“We’re going to take care of your heart today,” the practitioner said as he led me down the dark hall to the exam room. He was middle-aged, with grey hair and glasses. I wish I could have seen his full face instead of it being half-covered by a medical mask, but his eyes seemed kind enough. He asked if I had any questions, and I said no.
I was only there for preventative measures, and I was fairly certain everything would come back normal. But given my family history of heart issues, I wanted to be safe.
He led me to a dimly lit room with computers, an ultrasound machine, an exam table, and other medical equipment and explained the process. I was to undress from the waist up and put a gown on with the opening to the front, then lie on my left side on the table close to the edge.
Once settled on the table, the practitioner placed a towel over my breast area and then readied his machine to examine my heart. He squeezed gel onto the ultrasound wand and placed it on my rib cage to begin, and suddenly on the screen above him appeared a grey fuzzy image of my heart chambers, opening and closing in rhythm. I was fascinated to see the movement happening inside my body right at that moment. I gazed at the screen, entranced.
The practitioner worked quietly, creating lines on the screen to take measurements, then moving the wand to different places on my body to get different perspectives. Time stood still. I felt safe the entire time, yet vulnerable. I wasn’t used to having someone look so deeply into my body, especially to what felt like the core of my being. My heart continued to beat as it always had, yet now I could actually see the work it was doing to keep me alive and healthy. Those moments felt sacred.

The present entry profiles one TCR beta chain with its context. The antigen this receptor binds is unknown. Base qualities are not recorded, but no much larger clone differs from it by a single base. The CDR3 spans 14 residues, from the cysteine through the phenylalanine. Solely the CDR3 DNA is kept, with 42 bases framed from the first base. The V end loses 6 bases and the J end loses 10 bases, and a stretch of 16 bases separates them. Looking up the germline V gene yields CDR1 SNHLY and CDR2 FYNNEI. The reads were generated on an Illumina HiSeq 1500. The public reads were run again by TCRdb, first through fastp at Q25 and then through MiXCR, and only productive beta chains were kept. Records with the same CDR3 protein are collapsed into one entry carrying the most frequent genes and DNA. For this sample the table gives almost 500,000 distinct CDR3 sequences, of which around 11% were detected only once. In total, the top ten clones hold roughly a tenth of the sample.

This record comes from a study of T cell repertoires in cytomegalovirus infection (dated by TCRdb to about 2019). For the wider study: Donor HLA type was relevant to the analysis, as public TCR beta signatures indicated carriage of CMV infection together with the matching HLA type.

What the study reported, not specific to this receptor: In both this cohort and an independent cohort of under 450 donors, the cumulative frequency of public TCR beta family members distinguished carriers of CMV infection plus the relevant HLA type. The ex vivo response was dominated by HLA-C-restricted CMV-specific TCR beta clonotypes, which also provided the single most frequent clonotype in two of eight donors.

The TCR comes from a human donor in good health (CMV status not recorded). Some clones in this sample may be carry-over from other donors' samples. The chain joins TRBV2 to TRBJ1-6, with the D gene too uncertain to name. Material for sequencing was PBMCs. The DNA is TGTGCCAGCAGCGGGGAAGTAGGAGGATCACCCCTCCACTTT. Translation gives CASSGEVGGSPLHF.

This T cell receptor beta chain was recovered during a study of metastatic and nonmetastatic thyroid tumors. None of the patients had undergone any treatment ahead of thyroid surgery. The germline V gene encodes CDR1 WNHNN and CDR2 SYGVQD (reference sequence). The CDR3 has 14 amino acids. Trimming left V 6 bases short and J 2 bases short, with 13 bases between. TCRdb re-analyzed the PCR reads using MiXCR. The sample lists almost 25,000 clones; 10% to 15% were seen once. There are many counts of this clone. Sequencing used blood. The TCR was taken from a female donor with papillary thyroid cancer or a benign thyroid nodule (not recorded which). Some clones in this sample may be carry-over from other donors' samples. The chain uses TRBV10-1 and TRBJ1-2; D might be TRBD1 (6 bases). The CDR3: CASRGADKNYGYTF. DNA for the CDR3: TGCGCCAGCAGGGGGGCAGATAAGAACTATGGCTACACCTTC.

When the practitioner finished, he explained the doctor would follow up with results, but assured me if he had seen anything alarming he wouldn’t be letting me leave. I got dressed and left.
I stopped by Starbucks for a warm drink, as a way of saying to my body “Thank you for being vulnerable today. Thank you for working hard to keep me alive and well.” I continued to feel a sense of vulnerability throughout the rest of the day, a sense of energy movement behind my sternum. It felt uncomfortable and emotional, so I did my best to meet that feeling with gentleness and compassion. I had a fresh awareness of respect for my body and the sacredness of it. And that felt like a beautiful thing.